Alan Pardew is even more determined to turn things around at Newcastle after finding his family and friends caught in the crossfire amid a furious debate over his future. The manager admitted in the immediate aftermath of the game that he expected to hold discussions with the billionaire – who, it was revealed on Thursday, has increased his stake in Rangers to almost nine per cent – this week, although club sources later insisted there would be no “crisis” talks. Pardew said: “I spoke to Mike and the chief executive [Lee Charnley], and the message is very much, ‘How can we support you?’. “I would not expect any different, even if they were thinking differently privately. They have been very solid and I appreciate that. “It’s getting lost in the wash a little bit, that I’m here out of arrogance or Mike’s being stubborn about it to annoy people. “We’re not. We’re just trying to get what is right for the team and it’s obvious that the team isn’t functioning very well at the moment. “But there is no lack of fight and that is something which is important. There have been some harsh words on the training ground and that is where they’ll stay. We need a bit more.” Asked if this is the most difficult period he has had in his managerial career, Pardew replied: “Yeah, it probably is. But I have had difficult periods before.” The Magpies boss at least received a boost on Thursday afternoon when midfielder Cheick Tiote re-affirmed his commitment to the club after quotes emerged in his native Ivory Coast suggesting he would seek a move in January. Tiote, the subject of a rejected summer bid from Lokomotiv Moscow, told Newcastle’s official website, www.nufc.co.uk: “I saw the quotes that appeared yesterday, but they are not accurate. “Yes, there was some interest in me over the summer and that can be a bit distracting, but nothing came of it. “I’m back to full fitness and only thinking about doing my best for the team. We are not in a good position in the league right now and I want to get us up to where we should be. “I am as committed as I have ever been to Newcastle.” He said: ‘It’s not something that I’m used to, in the past two or three weeks. I’m going about my business as I normally do. “My family and friends worry me a little bit, because it’s started going past football media a little bit at times. That’s not nice. “But that makes me more determined and that’s just the make-up that I have. I don’t shy away from it. I’ve been out and about all week. I’ve been out in town and I will continue to do that.” Pardew, who revealed he has had fans express their hope that he will fight his way through as well as some who have been less supportive, heads for Swansea on Saturday knowing another defeat would further fuel the fires of his increasingly vocal critics. However, he is refusing to walk away from a job he insists he treasures. He said: “You have to understand that this is my business. I love this football club. “The players are feeling a little bit of the stress and the heat that is upon them. They are a young group and I need to help them. I will do that until such point where it comes that I can’t help them anymore.” Owner Mike Ashley, whose tongue-in-cheek threat to sack Pardew if he lost at the Britannia Stadium prompted fresh headlines last week, was there in person to witness the latest setback to a team which was substantially, although perhaps not as extensively as it might have been, remodelled during the summer. The 53-year-old remains in charge at St James’ Park despite a 1-0 defeat at Stoke on Monday evening which left the club second from bottom in the Barclays Premier League without a win this season and having collected three points on only five occasions in 2014. Pardew has had to endure vitriolic calls for his head from sections of his own club’s support in recent weeks and while he admits that has been tough, he is unhappy that others have been affected too. Press Association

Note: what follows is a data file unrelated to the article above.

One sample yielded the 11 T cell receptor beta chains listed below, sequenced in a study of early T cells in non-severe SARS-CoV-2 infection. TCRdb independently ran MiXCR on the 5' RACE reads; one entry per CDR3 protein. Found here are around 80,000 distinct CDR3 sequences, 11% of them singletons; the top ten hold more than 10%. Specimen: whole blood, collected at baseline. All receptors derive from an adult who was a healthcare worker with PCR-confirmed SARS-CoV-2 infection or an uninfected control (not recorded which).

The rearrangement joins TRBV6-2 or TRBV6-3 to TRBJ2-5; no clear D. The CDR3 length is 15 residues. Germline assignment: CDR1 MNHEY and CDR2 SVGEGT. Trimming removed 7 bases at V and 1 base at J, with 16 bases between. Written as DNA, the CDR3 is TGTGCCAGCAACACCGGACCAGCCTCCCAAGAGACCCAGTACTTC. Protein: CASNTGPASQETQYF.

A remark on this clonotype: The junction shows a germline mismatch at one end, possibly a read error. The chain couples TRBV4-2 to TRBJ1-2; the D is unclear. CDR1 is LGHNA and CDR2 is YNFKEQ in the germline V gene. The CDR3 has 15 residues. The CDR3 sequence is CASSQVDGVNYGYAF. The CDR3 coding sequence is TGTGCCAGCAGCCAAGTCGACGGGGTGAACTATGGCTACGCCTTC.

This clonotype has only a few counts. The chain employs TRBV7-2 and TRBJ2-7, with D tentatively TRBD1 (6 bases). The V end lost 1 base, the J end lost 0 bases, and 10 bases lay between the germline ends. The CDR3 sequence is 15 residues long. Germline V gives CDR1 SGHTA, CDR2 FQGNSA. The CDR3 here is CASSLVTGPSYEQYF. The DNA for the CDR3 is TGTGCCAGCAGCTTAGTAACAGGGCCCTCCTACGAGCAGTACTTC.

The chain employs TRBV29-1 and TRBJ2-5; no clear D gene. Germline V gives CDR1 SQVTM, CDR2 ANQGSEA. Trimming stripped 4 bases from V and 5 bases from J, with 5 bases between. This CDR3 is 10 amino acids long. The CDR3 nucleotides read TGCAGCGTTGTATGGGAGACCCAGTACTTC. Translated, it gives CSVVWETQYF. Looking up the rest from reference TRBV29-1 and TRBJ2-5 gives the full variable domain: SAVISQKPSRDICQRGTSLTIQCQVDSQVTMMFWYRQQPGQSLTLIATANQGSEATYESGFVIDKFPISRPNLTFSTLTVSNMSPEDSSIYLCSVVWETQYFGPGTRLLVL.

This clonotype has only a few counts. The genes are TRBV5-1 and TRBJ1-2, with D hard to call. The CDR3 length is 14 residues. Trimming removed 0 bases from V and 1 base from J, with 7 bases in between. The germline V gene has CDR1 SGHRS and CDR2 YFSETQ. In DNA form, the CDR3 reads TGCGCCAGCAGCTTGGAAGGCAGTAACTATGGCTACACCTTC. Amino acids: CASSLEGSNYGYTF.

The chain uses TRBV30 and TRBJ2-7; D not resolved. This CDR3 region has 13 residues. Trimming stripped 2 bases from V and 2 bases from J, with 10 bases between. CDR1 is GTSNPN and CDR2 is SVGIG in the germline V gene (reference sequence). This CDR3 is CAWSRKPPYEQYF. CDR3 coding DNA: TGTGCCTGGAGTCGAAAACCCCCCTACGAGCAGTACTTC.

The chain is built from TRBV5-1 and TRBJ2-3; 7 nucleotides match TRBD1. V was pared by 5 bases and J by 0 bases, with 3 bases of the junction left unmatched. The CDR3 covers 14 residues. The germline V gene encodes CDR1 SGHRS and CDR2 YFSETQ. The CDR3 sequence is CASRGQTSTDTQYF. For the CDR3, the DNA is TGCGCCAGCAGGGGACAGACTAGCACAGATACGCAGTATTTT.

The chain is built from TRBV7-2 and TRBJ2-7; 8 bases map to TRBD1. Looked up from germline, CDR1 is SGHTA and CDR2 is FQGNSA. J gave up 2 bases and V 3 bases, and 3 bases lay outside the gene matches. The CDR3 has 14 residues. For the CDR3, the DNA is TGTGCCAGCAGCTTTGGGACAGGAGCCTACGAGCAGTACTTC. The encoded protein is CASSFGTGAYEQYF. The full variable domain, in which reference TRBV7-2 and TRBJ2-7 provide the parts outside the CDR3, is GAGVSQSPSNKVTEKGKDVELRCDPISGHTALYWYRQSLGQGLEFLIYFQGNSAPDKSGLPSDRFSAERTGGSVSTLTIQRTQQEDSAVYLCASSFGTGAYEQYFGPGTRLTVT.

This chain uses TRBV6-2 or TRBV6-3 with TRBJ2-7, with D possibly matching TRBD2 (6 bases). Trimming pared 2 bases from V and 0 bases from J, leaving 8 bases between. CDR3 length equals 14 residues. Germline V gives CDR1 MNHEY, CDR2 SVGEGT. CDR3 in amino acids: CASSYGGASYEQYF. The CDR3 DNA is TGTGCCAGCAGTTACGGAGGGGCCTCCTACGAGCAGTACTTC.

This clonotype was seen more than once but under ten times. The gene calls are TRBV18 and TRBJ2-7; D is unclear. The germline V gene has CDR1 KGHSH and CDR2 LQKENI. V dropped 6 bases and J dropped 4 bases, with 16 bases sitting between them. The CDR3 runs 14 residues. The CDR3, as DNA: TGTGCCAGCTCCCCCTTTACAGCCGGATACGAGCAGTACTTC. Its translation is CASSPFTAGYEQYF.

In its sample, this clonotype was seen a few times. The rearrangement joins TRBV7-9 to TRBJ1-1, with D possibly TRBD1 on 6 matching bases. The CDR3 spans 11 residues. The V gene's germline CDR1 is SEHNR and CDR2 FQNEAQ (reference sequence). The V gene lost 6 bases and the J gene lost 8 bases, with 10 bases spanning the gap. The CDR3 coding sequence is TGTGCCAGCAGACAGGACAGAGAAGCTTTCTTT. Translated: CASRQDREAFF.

Suso is already a Sevilla soccer player. Yesterday the Nervans found the final agreement with Milan for an 18-month transfer with purchase option, which would be mandatory if the club qualifies for the Champions League and it would cost about 20 million euros. The Cadiz, who will wear the number 14, arrived today in Seville to pass the medical examination and start his new adventure: this morning he left Milan with a private plane from Linate airport. “Say hello to the Tifosi? I’ll talk later,” he told reporters, without giving further statements. Suso leaves the rossonera entity, which he came to in 2015 from Liverpool, after 152 games and 24 goals: With 26 years he wanted a new adventure to be a protagonist and nothing better than Sevilla, where he will meet Lopetegui, the coach who made him debut with the National Team in November 2017.